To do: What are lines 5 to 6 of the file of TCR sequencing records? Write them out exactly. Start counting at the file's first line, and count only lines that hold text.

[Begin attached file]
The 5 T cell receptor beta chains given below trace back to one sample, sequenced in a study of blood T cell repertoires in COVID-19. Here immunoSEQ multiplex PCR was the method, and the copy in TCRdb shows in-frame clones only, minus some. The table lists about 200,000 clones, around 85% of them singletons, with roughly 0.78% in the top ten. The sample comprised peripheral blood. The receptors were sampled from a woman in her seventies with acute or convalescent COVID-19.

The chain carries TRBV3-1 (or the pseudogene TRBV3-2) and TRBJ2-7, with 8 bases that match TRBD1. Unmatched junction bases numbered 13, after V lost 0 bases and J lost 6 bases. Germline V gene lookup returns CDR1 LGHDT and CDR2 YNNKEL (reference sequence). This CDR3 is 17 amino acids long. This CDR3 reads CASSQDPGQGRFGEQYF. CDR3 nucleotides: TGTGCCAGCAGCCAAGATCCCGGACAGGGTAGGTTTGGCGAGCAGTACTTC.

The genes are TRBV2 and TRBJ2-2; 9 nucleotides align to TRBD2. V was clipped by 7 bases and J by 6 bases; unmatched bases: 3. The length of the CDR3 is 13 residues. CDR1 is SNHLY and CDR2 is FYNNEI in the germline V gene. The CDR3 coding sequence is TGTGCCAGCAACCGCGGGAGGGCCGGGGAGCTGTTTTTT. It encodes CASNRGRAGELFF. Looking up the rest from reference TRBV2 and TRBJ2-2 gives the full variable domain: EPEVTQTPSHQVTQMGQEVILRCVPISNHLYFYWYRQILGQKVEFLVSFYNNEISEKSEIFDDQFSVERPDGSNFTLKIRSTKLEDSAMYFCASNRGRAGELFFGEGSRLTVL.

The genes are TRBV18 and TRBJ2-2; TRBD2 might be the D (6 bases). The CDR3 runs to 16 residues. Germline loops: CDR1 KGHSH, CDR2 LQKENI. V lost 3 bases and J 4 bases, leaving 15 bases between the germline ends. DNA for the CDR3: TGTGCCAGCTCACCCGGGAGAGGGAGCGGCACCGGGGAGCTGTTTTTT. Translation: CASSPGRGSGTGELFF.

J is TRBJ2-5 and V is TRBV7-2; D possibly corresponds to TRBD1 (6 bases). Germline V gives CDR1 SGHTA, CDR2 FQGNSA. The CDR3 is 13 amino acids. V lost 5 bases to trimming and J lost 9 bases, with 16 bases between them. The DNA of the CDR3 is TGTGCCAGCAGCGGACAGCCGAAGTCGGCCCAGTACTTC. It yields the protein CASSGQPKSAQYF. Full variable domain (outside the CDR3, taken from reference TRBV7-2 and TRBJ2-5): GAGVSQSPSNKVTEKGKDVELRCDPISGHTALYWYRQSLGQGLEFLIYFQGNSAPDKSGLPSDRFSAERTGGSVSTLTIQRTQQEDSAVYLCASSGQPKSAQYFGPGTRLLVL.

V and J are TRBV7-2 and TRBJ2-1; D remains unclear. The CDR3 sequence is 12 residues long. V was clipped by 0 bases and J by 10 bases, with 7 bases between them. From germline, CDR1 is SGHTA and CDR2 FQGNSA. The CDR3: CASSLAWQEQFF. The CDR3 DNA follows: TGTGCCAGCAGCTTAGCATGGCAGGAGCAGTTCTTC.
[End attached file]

J is TRBJ2-5 and V is TRBV7-2; D possibly corresponds to TRBD1 (6 bases). Germline V gives CDR1 SGHTA, CDR2 FQGNSA. The CDR3 is 13 amino acids. V lost 5 bases to trimming and J lost 9 bases, with 16 bases between them. The DNA of the CDR3 is TGTGCCAGCAGCGGACAGCCGAAGTCGGCCCAGTACTTC. It yields the protein CASSGQPKSAQYF. Full variable domain (outside the CDR3, taken from reference TRBV7-2 and TRBJ2-5): GAGVSQSPSNKVTEKGKDVELRCDPISGHTALYWYRQSLGQGLEFLIYFQGNSAPDKSGLPSDRFSAERTGGSVSTLTIQRTQQEDSAVYLCASSGQPKSAQYFGPGTRLLVL.

V and J are TRBV7-2 and TRBJ2-1; D remains unclear. The CDR3 sequence is 12 residues long. V was clipped by 0 bases and J by 10 bases, with 7 bases between them. From germline, CDR1 is SGHTA and CDR2 FQGNSA. The CDR3: CASSLAWQEQFF. The CDR3 DNA follows: TGTGCCAGCAGCTTAGCATGGCAGGAGCAGTTCTTC.